Monday, March 10 2014 4:27 AM EDT2014-03-10 08:27:45 GMT
A pedestrian walking near the base of the College Dr. exit ramp on I-10 East was hit and killed late Sunday night. Witnesses say the vehicle involved quickly sped off. A couple staying at a nearby hotelMore >>
Police said a man was hit and killed while walking along a roadway Sunday night and they are now looking for the car involved.More >>
Sunday, March 9 2014 5:44 PM EDT2014-03-09 21:44:06 GMT
I-10 East and Westbound is closed to traffic between Perkins and Dalrymple because of a vehicle fire. Traffic from the incident has reached the I-10/I-110 merge and the I-10/I-12 merge. Please use alternateMore >>
I-10 East and Westbound is closed to traffic between Perkins and Dalrymple because of a vehicle fire.More >>
An 18-year-old has been arrested after being accused of starting a fire in his mother's Houston-area apartment because she would not give him money to buy marijuana. Reports say that John Carter is facingMore >>
An 18-year-old has been arrested after being accused of starting a fire in his mother's Houston-area apartment because she would not give him money to buy marijuana.More >>
AUBURN, AL (WTVM) -
The beloved eagles of Toomers Corner have overlooked the oaks for more than 50 years and after a much needed sprucing up, they're finally home.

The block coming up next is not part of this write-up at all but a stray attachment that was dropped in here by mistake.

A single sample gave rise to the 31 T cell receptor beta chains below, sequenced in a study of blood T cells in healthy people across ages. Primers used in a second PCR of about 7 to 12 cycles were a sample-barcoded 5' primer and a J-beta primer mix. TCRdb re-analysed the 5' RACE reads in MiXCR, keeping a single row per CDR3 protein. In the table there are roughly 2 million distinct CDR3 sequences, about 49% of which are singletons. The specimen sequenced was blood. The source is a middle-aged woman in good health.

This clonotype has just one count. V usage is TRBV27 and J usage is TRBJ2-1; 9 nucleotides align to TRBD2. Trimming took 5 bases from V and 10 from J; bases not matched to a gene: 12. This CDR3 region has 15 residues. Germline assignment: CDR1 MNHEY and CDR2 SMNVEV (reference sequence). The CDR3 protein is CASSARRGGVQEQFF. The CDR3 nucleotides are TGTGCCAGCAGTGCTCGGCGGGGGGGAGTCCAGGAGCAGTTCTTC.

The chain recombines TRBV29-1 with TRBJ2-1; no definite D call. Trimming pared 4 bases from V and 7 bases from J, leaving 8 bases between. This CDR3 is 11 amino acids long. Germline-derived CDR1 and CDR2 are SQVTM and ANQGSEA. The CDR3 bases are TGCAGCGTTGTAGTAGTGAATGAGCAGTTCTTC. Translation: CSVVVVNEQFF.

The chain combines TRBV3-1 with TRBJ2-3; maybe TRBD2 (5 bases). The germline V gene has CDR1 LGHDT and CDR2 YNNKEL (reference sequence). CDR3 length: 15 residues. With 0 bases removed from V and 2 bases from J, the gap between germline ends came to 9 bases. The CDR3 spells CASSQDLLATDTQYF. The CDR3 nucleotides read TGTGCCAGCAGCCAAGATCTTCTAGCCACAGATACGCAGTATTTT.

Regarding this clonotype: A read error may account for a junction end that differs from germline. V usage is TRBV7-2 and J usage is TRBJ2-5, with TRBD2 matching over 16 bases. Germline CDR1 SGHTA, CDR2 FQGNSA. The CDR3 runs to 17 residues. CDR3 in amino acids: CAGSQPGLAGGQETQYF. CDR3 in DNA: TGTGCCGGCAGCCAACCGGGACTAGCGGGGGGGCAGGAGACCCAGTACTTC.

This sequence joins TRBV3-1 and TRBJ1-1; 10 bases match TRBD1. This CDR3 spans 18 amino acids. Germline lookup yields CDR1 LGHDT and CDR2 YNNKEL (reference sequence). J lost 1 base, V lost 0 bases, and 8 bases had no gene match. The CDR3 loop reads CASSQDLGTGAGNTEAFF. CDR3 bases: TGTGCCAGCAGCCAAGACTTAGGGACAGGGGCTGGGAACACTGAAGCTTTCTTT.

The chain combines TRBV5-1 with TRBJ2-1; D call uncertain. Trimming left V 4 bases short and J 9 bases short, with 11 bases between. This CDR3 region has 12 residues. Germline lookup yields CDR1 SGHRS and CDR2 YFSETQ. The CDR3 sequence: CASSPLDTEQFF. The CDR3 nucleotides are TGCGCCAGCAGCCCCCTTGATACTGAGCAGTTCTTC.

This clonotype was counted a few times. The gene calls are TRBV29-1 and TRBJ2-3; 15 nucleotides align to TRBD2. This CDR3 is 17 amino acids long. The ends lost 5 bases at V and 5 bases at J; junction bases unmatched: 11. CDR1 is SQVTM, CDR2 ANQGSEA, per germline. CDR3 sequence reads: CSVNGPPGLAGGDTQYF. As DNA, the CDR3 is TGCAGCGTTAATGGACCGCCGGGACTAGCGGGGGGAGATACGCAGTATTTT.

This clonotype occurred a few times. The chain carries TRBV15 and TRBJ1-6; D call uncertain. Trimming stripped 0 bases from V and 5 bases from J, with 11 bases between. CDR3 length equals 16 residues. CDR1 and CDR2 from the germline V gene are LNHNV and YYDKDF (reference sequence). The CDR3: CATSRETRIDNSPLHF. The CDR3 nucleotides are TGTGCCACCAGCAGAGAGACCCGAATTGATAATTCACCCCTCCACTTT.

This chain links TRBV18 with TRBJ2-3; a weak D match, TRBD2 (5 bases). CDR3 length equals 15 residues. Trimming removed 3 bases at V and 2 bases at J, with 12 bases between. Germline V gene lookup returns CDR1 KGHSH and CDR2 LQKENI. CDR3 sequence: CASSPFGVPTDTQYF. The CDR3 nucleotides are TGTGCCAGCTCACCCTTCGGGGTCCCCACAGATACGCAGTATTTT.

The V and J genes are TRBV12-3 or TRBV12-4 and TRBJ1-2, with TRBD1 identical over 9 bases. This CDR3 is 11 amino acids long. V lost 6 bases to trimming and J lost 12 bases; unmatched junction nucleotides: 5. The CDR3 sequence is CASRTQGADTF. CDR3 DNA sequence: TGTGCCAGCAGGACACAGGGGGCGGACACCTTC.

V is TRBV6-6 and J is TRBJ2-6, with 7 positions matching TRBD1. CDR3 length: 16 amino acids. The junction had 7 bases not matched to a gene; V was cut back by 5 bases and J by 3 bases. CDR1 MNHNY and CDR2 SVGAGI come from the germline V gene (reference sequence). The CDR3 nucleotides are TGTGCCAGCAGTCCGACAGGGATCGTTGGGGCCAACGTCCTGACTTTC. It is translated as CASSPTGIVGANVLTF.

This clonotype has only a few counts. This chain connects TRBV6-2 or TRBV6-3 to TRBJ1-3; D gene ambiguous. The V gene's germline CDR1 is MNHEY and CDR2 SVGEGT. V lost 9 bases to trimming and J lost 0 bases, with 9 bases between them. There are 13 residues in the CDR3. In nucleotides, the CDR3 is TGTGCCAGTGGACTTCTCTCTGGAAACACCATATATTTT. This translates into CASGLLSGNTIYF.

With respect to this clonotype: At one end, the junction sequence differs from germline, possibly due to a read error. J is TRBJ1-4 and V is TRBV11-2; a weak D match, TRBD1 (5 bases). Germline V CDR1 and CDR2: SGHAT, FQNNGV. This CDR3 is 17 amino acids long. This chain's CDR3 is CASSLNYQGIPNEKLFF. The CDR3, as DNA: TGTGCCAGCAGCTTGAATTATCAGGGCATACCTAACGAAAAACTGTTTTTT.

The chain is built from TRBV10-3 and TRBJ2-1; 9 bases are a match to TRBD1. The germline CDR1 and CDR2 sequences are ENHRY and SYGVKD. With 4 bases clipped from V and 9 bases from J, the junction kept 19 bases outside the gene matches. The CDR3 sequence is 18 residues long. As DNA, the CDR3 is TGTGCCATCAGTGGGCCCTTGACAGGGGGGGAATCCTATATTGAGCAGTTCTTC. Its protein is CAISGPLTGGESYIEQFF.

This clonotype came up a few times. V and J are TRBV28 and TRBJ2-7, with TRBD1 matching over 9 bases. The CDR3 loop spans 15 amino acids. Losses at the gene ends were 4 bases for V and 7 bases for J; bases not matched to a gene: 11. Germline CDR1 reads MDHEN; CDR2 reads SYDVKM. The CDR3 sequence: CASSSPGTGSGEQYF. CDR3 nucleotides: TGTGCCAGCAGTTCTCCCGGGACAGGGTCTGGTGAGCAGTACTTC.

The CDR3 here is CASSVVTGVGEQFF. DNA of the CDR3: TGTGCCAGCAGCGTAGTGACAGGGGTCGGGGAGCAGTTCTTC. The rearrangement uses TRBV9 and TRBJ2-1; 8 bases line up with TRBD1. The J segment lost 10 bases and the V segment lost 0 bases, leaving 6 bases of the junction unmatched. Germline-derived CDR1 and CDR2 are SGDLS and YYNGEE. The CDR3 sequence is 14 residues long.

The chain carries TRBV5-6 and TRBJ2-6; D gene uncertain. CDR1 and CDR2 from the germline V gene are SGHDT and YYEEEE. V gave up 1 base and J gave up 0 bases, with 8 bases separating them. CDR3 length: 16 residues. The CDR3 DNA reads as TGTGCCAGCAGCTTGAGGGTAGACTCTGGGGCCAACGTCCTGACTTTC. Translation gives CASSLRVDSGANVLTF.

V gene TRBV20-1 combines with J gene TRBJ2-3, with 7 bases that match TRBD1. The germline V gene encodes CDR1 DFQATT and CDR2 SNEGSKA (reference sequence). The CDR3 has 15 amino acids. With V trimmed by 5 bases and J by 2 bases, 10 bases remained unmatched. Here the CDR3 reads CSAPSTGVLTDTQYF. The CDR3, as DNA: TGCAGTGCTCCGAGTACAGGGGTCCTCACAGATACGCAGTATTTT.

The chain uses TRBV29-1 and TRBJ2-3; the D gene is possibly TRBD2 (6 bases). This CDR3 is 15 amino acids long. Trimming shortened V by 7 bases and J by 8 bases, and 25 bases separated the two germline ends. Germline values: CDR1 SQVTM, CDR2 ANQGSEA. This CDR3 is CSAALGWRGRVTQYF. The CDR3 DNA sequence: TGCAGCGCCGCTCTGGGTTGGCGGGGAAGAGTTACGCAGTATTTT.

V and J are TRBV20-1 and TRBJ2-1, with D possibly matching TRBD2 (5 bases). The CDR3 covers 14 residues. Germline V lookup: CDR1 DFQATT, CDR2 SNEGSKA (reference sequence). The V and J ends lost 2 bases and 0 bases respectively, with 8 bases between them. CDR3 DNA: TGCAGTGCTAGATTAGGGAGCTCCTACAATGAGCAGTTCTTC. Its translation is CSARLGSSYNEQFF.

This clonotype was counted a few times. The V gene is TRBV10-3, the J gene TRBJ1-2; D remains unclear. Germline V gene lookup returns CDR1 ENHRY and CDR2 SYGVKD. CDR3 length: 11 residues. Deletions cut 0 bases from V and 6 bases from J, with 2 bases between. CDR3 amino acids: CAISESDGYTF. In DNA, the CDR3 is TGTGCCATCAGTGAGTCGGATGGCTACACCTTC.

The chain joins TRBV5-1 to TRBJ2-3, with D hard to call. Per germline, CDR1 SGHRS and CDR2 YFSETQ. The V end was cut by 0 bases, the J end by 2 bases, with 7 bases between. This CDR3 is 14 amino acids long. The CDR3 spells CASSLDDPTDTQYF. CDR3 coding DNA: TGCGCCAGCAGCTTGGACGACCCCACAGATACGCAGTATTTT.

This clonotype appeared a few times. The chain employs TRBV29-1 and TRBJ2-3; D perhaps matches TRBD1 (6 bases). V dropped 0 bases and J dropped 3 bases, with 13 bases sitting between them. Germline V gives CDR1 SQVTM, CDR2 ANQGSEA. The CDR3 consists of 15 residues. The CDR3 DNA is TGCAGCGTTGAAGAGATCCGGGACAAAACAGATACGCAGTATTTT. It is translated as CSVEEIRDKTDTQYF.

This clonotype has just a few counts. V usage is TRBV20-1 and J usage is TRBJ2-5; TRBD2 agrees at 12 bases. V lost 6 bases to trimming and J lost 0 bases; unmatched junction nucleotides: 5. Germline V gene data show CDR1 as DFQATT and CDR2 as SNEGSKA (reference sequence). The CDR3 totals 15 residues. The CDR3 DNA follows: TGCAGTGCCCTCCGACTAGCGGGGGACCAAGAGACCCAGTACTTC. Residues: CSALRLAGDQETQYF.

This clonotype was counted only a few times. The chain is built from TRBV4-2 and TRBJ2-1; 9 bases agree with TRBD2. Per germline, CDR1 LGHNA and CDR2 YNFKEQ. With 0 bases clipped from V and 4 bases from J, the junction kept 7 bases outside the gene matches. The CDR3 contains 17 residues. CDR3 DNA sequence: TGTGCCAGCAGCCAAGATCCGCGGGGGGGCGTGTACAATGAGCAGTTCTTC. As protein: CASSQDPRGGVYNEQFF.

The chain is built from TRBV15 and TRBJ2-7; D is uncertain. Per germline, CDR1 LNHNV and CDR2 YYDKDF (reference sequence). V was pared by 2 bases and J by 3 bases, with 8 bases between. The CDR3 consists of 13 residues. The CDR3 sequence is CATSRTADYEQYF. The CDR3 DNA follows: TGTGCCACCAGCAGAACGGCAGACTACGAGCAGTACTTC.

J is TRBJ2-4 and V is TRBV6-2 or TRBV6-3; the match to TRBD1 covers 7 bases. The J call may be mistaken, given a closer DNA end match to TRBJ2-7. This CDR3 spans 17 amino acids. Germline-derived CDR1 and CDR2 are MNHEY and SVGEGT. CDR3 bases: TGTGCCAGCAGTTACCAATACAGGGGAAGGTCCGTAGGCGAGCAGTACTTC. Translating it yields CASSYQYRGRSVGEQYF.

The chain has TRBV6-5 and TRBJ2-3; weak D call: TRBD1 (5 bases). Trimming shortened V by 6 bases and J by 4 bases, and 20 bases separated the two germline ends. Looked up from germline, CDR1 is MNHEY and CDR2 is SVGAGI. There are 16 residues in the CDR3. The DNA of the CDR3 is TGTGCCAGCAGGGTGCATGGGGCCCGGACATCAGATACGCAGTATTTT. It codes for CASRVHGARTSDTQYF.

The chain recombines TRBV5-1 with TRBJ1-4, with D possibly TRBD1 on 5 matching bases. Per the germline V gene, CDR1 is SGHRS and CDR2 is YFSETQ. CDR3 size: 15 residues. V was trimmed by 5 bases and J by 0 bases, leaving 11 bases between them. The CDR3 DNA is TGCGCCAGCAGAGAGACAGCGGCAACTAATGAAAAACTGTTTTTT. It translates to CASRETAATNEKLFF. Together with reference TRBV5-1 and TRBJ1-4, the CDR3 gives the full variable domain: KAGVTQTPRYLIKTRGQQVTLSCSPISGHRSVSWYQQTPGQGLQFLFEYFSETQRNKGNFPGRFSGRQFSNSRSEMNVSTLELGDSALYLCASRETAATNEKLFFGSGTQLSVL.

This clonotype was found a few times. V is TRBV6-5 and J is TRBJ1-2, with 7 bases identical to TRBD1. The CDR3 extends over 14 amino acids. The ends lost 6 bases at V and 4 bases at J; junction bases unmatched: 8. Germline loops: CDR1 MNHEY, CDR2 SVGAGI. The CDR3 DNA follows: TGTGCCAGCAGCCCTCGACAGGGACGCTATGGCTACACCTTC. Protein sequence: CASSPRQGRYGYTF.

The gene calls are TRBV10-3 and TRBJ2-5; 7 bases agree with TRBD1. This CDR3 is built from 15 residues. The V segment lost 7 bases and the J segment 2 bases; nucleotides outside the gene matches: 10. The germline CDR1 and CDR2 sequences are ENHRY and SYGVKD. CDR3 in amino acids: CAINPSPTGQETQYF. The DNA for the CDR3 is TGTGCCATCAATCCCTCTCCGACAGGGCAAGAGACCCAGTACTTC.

The weather looks great for A-Day in Auburn this Saturday and fans will see the eagles back at Toomers Corner, landing after months of repairs. It took more than four hours to put the historic statues back on their pedestals at the main gates.
"It's been amazing to me how in the last three or four months how many calls we get in the communications office. People realized something was missing at Toomers Corner, it's not just the leaves on the trees," Auburn University representative Mike Clardy said.
That something missing was the 300 pound marble bald eagle statues, the school's mascot. The iconic pair was given to Auburn in the 1960s by alumnus William C. Sugg. Over the years, the statues withstood some wear and tear, with a missing beak on one, a damaged wing on the other, and each bird's breast being spray painted red by vandals. The pair was sent off to Washington for repairs.
Master Stone Mason Anthony Miller helped get the statues back in shape. He says the task was difficult due to the sculptures being made out of marble, "These are quite delicate, quite fragile. So it was a delicate operation."
The delicate operation took about five months and over 200 hours of meticulous work.
"They had lost some of their definition and the little crisp edges were worn with weather so they went back and re-carved on it and he just told me they spent about twenty hours re-carving around the eyes and some of the feather features," Founder of Lathan Company Incorporated, Jerry Lathan said.
Lathan said it wasn't about money, but a labor of love.
The project cost the university $20,000. A representative says it's a small price to pay to preserve this fan favorite spot.
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